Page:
• I initially placed my stops well but then pulled them back as the market approached them in gross violation of the plan only with the thought that if I left them there, they would get hit
  • I totally failed to bail out on the obvious failed failure candle, as the break-out pull-back panned out into a rally
  • I was conflicted about my exit strategy after reaching no conclusion in the last couple of days about what exactly my initial exit stops are for
  • I also had thoughts of being patient with the bad PA to see if I could get out at a better price, which I could have done but I have no written plan for how to get out of a losing trade at a better price so I ended up getting stopped out

Lessons Learnt

Best to stop immediately if I can't get it right.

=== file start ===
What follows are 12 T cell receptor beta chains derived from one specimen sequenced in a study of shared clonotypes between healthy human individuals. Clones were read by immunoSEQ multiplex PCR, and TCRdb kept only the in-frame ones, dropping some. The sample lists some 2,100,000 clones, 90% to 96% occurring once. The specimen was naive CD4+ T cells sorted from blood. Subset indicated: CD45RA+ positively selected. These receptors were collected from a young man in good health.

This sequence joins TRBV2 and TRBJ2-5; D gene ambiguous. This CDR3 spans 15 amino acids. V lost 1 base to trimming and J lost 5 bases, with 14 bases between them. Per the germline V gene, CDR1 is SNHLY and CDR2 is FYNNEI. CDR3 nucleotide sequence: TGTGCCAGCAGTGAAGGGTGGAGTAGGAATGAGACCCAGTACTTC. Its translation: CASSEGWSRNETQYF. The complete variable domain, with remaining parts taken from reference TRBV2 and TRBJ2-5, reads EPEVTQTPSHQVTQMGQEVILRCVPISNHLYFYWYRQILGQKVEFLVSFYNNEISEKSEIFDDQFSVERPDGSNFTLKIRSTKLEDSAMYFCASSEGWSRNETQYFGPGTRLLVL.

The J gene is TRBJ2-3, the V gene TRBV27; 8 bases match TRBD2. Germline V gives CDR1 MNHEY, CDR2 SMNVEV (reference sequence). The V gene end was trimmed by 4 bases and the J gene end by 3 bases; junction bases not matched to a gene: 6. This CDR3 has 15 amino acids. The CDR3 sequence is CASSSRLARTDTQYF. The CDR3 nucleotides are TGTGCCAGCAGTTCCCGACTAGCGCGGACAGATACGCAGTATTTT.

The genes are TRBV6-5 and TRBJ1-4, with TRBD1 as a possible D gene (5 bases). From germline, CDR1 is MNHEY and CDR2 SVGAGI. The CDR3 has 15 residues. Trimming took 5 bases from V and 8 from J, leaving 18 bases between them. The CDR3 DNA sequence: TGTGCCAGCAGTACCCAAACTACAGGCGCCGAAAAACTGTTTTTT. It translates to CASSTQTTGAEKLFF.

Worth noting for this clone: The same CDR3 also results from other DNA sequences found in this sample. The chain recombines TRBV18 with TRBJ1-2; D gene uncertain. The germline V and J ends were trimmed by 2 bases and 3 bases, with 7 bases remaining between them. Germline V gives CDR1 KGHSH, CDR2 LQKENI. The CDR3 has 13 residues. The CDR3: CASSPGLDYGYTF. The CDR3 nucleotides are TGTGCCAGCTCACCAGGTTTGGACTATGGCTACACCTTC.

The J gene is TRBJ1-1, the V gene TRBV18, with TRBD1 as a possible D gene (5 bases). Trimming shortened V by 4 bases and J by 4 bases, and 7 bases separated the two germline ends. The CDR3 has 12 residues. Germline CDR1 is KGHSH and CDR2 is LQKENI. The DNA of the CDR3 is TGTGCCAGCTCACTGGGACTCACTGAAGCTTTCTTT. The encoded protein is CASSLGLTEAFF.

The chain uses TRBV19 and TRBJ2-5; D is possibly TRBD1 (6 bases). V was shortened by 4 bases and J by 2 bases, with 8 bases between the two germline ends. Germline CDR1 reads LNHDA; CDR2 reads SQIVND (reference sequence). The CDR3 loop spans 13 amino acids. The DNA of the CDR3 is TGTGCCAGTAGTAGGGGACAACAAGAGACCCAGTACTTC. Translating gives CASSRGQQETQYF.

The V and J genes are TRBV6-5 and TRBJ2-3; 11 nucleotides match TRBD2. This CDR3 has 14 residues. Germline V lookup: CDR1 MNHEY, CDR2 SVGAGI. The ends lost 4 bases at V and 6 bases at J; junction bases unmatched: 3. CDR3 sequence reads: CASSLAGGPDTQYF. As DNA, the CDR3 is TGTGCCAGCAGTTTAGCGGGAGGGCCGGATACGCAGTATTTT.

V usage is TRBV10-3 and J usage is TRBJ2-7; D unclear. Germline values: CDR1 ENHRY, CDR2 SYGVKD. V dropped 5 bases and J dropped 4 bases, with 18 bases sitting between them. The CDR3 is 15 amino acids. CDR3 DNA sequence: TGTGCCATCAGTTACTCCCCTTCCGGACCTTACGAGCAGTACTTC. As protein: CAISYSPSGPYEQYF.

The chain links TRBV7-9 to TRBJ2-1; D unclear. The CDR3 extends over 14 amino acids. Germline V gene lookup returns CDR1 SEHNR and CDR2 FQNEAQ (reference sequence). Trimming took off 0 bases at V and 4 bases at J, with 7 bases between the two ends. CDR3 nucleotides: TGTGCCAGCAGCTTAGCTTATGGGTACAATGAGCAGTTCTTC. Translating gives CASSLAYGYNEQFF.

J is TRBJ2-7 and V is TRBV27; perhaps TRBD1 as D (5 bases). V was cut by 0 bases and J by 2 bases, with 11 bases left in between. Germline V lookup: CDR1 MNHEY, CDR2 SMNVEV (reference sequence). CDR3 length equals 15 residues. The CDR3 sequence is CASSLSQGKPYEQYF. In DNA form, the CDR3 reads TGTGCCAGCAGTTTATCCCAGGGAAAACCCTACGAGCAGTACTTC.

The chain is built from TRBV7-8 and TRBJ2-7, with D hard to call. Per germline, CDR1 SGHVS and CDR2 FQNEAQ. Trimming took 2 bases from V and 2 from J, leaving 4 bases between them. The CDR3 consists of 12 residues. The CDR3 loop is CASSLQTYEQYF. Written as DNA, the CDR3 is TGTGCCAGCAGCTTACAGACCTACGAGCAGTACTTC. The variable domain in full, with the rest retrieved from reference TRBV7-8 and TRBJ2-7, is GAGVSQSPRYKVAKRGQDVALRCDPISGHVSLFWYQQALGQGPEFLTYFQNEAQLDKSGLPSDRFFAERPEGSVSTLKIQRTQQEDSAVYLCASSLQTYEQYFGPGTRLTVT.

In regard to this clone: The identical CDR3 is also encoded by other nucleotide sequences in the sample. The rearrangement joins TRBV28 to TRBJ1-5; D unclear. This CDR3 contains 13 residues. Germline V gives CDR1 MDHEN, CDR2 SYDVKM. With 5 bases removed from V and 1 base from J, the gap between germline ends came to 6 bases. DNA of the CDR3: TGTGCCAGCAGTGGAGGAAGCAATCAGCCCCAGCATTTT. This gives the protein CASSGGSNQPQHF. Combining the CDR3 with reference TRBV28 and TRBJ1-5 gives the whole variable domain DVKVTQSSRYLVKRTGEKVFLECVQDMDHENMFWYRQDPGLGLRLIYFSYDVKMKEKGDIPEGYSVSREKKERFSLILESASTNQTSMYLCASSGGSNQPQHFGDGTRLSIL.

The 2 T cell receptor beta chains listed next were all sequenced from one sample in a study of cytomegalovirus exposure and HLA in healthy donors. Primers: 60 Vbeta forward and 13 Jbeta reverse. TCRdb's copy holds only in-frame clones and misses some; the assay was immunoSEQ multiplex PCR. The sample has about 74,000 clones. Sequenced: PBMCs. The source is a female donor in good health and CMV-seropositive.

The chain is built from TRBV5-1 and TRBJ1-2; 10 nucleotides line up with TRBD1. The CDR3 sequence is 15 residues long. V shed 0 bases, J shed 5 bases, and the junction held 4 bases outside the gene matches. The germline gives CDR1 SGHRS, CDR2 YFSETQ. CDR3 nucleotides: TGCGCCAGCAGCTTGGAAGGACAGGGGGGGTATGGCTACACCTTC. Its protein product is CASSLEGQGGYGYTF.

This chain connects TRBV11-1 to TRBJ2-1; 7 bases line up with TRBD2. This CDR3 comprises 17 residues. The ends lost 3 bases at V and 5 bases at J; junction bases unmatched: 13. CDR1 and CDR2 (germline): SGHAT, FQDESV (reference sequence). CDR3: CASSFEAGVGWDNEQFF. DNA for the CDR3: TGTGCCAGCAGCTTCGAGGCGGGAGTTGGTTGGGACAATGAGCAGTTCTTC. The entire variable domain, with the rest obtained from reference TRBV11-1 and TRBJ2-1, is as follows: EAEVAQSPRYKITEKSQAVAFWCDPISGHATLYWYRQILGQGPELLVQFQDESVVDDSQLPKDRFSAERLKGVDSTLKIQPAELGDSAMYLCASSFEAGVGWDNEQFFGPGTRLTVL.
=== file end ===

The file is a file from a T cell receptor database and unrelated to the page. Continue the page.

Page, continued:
I'm going to write a time-based fail-safe into my plan. If I don't start my prep work 1 hour before my trading session is due to start, i.e. starting 11:30 today to start trading at 12:30, then I can't trade. I don't allow myself the privilege of messing up another trading session. I'm going to put a timetable on the wall like at school -

11:30 Start prep work
12:10 Get drink / food ready for break
12:20 Do psych prep routine
12:30 Start watching market

Did I do anything right? Well the entry wasn't so bad, and the trade would have been a trivial -2 points if I'd not lost all sense and reason.

So what was the problem? Initially it was FOMO, I was way too hasty to get trading and catch the set-up, and then the chain reaction carried on. I got swept past several virtual key points, completely missing:
  1. repeat your 'entries' action statement as you go into a set-up
  2. repeat your 'exits' action statement as you check an entry execution
  3. make a quick plan for bailing out right after you get in
  4. don't listen to anybody's trading plans but your own (all those voices on the PandaWarrior Chronicles...)
  5. afterward is the time to change plans, not during
  6. be certain about what is in your plan (I still haven't got a convincing, well-defined plan for choosing between stop placement and PA-based bail-outs)